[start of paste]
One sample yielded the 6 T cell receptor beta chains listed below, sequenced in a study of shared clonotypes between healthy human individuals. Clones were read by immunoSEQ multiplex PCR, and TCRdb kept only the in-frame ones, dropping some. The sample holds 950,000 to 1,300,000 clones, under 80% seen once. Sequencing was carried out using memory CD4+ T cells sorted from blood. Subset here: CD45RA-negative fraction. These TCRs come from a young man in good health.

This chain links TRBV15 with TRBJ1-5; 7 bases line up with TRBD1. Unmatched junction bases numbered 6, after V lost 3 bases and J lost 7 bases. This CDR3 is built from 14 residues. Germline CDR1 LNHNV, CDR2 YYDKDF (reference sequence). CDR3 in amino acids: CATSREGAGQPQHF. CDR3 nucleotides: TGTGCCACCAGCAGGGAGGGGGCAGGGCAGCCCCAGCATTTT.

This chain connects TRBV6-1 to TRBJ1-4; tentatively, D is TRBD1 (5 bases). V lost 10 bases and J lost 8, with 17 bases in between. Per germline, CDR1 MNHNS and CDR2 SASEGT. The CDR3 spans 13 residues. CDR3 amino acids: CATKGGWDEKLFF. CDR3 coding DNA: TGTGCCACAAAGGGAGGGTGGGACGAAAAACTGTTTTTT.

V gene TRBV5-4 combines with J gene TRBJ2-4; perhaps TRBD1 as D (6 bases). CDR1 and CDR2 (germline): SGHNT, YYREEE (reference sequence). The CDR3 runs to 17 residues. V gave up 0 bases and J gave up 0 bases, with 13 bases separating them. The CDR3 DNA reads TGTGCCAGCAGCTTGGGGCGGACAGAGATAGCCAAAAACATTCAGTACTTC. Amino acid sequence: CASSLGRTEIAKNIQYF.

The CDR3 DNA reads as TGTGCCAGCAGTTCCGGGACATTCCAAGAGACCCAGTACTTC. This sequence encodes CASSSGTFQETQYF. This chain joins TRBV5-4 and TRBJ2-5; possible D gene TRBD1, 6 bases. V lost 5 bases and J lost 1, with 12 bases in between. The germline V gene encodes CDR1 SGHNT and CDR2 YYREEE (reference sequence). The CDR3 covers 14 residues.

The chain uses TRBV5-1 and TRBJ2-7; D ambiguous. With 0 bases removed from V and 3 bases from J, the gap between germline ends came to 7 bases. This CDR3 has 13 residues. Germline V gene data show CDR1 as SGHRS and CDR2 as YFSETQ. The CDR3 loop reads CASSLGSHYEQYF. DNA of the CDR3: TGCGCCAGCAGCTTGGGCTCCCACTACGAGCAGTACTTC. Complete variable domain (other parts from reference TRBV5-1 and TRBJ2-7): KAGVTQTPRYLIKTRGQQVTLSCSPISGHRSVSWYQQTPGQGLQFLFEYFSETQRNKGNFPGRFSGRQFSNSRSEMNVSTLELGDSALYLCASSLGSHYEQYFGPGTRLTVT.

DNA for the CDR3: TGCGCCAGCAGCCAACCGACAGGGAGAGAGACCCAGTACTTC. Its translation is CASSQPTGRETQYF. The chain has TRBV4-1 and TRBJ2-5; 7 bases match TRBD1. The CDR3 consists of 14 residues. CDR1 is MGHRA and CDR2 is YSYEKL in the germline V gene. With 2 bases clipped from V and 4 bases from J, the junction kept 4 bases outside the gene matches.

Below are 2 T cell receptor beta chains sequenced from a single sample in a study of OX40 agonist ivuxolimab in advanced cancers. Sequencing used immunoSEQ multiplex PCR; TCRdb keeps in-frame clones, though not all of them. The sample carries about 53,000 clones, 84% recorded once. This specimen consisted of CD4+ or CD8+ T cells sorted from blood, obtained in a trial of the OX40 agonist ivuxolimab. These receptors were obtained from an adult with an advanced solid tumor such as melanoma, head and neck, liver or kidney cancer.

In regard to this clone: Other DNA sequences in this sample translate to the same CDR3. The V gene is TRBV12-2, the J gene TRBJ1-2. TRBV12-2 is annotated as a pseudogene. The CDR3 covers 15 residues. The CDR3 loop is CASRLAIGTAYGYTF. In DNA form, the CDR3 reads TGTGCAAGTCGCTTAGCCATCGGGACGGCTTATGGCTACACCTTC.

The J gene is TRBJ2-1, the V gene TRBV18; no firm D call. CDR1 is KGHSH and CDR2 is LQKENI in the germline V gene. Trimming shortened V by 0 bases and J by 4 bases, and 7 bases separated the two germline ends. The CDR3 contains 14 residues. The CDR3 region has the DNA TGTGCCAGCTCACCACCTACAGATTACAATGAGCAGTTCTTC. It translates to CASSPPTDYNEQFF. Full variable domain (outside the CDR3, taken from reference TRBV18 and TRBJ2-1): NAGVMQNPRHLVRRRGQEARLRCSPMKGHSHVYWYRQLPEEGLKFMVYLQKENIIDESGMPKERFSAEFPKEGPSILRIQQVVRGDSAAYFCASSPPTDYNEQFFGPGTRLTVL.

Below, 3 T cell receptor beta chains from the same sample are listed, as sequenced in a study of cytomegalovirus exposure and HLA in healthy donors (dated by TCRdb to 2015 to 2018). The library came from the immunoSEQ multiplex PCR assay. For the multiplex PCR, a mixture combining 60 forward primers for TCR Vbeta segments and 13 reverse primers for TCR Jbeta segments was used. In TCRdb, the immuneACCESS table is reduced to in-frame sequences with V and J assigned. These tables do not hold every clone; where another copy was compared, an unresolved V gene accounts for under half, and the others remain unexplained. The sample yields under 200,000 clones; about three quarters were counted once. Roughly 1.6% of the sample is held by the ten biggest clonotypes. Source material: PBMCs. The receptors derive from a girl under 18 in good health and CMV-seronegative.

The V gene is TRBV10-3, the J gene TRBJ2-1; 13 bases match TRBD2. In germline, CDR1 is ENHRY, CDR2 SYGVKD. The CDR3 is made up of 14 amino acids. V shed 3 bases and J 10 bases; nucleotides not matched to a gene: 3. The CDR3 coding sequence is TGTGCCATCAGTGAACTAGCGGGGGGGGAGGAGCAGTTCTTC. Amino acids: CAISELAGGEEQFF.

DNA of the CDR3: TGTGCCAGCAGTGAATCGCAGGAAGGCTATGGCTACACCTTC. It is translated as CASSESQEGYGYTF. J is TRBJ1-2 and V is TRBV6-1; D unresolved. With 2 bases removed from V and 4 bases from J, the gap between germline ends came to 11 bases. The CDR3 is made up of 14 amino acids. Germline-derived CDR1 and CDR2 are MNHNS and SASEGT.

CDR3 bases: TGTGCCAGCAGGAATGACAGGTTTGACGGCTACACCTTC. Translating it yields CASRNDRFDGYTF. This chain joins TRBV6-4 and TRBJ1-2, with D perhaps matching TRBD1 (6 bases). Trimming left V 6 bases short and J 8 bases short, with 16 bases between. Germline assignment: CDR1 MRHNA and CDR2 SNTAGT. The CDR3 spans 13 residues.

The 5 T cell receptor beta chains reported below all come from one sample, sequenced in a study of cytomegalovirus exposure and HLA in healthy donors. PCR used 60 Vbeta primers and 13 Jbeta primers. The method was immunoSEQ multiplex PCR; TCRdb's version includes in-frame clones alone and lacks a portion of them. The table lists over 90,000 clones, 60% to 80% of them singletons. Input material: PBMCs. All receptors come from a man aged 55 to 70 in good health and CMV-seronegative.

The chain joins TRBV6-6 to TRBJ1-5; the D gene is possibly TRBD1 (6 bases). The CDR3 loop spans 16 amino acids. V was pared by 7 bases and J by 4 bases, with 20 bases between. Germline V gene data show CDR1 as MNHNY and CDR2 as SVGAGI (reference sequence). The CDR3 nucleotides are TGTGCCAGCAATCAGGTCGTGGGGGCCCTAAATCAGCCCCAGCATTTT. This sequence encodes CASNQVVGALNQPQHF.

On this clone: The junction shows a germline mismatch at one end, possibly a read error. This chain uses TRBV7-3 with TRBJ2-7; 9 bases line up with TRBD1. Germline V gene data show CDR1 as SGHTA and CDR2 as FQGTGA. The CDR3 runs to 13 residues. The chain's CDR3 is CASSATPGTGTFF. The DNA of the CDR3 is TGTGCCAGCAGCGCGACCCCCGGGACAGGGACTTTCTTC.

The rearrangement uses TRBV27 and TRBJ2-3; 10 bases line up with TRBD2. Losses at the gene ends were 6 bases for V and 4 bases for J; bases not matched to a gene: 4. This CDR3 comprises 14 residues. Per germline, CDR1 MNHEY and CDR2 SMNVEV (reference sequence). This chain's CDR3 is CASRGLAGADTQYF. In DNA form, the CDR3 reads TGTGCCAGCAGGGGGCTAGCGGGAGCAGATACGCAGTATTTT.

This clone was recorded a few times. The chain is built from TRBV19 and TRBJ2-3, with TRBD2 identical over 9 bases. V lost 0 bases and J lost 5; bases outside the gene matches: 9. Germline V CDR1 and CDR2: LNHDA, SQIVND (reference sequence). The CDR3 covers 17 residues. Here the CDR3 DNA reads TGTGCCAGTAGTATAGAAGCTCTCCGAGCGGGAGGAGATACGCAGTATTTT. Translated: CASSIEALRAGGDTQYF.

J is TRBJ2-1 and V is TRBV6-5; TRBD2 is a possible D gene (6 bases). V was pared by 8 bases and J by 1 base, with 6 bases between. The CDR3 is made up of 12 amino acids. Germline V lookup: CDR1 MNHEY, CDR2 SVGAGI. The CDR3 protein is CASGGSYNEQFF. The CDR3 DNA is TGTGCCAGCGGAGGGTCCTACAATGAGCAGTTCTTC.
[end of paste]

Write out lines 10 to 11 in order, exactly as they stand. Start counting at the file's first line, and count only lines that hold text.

The J gene is TRBJ2-1, the V gene TRBV18; no firm D call. CDR1 is KGHSH and CDR2 is LQKENI in the germline V gene. Trimming shortened V by 0 bases and J by 4 bases, and 7 bases separated the two germline ends. The CDR3 contains 14 residues. The CDR3 region has the DNA TGTGCCAGCTCACCACCTACAGATTACAATGAGCAGTTCTTC. It translates to CASSPPTDYNEQFF. Full variable domain (outside the CDR3, taken from reference TRBV18 and TRBJ2-1): NAGVMQNPRHLVRRRGQEARLRCSPMKGHSHVYWYRQLPEEGLKFMVYLQKENIIDESGMPKERFSAEFPKEGPSILRIQQVVRGDSAAYFCASSPPTDYNEQFFGPGTRLTVL.

Below, 3 T cell receptor beta chains from the same sample are listed, as sequenced in a study of cytomegalovirus exposure and HLA in healthy donors (dated by TCRdb to 2015 to 2018). The library came from the immunoSEQ multiplex PCR assay. For the multiplex PCR, a mixture combining 60 forward primers for TCR Vbeta segments and 13 reverse primers for TCR Jbeta segments was used. In TCRdb, the immuneACCESS table is reduced to in-frame sequences with V and J assigned. These tables do not hold every clone; where another copy was compared, an unresolved V gene accounts for under half, and the others remain unexplained. The sample yields under 200,000 clones; about three quarters were counted once. Roughly 1.6% of the sample is held by the ten biggest clonotypes. Source material: PBMCs. The receptors derive from a girl under 18 in good health and CMV-seronegative.